Tuesday, 5 May 2015

Instructional Round - Higher Order Thinking

On April 16th, NorKam was visited by an external team of administrators and teachers from other schools in the district.  They were at NorKam to observe students learning in the classroom and to gather data about what these students were doing. The purpose of this visit was to gather data regarding our problem of practice. "To what extent are students given tasks that require them to think at levels above recall and understanding?"



Based upon the data, the external team made predictions on what NorKam students would be able to do and make several recommendations on what things we could do to improve our student's higher order thinking.  At our May staff meeting, the staff was presented with the external team's data, pattern analysis, and predictions. The staff discussed what they saw and reported out to the staff as a whole.  The staff observed that our intuitions about higher order instruction in the school were supported by the data gathered by the external team, and in particular the staff made the following observations:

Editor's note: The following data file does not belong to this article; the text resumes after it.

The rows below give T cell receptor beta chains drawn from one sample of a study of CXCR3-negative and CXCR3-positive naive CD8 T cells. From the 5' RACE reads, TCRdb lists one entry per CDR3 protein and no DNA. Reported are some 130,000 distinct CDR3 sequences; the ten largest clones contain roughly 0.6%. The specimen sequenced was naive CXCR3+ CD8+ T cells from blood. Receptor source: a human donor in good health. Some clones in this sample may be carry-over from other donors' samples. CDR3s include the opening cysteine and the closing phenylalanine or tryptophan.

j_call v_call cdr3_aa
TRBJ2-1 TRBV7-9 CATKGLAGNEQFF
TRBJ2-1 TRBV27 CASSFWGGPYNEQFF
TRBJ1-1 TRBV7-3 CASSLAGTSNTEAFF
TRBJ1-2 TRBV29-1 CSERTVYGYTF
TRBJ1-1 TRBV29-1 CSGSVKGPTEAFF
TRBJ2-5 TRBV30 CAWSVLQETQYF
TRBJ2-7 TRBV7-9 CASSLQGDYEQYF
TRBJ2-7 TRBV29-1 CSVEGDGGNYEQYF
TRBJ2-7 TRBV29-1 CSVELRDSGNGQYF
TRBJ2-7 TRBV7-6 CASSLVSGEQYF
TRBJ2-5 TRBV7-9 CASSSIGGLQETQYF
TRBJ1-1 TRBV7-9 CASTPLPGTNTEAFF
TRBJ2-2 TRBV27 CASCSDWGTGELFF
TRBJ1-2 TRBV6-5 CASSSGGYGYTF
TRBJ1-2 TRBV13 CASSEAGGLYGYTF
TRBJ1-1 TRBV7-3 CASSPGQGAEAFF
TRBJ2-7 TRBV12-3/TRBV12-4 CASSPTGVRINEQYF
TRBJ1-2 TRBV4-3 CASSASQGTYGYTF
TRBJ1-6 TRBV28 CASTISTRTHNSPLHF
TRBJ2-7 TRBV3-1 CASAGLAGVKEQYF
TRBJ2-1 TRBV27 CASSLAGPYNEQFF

• the wait time given to students as they formulate responses to questions is too short, this is symptomatic of being pressed for time, and what we are doing could be modeling that teacher will eventually provide the answer if the student takes long enough to respond;
  • the pressure of curriculum coverage may be causing us to short circuit the amount of time we spend on higher order thinking;
  • perhaps the amount of higher order thinking questions and tasks will be more evident at the end of the course, once students have acquired the background knowledge;
  • strategies are needed to get students to engage, they disengage if there is dead air from wait time;
  • there is a lack of higher order questioning go on;
  • there is a lack of students asking higher order questions;
  • is it a fine line, when do teachers step in to assist and when do they stand back and let the student eventually figure it out;
  • we need some nudging strategies for teachers to extend student's thinking;
  • we give up too easily on the higher order thinking and therefore the types of questions we are asking tend to lower levels of thinking.
At our next Inservice Day on May 11 we will be developing these ideas a little more and each collaboration team will be coming up with some action steps to improve the level of higher order thinking we engage our students in.